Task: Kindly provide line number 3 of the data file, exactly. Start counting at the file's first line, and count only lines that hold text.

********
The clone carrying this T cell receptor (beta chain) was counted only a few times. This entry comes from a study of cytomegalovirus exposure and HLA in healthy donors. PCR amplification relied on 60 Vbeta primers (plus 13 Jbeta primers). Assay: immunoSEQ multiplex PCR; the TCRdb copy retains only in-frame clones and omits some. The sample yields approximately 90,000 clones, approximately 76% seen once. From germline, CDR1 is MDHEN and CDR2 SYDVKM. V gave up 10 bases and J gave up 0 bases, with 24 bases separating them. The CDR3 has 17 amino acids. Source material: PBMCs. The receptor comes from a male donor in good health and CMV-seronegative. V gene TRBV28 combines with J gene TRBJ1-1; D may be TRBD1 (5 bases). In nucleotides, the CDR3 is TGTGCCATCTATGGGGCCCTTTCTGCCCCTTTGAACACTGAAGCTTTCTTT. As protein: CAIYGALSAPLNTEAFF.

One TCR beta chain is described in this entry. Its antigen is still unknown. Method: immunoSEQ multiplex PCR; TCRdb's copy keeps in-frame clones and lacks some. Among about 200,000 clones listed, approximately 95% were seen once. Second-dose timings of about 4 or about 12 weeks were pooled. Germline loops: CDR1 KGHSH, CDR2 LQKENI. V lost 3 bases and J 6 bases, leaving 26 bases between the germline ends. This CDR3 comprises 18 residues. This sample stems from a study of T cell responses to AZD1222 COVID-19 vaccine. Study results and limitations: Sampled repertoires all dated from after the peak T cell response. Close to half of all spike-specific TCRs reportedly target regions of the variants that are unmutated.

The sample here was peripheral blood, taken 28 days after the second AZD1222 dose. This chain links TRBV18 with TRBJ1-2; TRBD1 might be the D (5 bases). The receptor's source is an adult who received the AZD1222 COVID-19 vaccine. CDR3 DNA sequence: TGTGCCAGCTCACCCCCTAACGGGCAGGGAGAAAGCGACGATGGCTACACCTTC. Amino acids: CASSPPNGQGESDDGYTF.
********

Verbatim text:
The sample here was peripheral blood, taken 28 days after the second AZD1222 dose. This chain links TRBV18 with TRBJ1-2; TRBD1 might be the D (5 bases). The receptor's source is an adult who received the AZD1222 COVID-19 vaccine. CDR3 DNA sequence: TGTGCCAGCTCACCCCCTAACGGGCAGGGAGAAAGCGACGATGGCTACACCTTC. Amino acids: CASSPPNGQGESDDGYTF.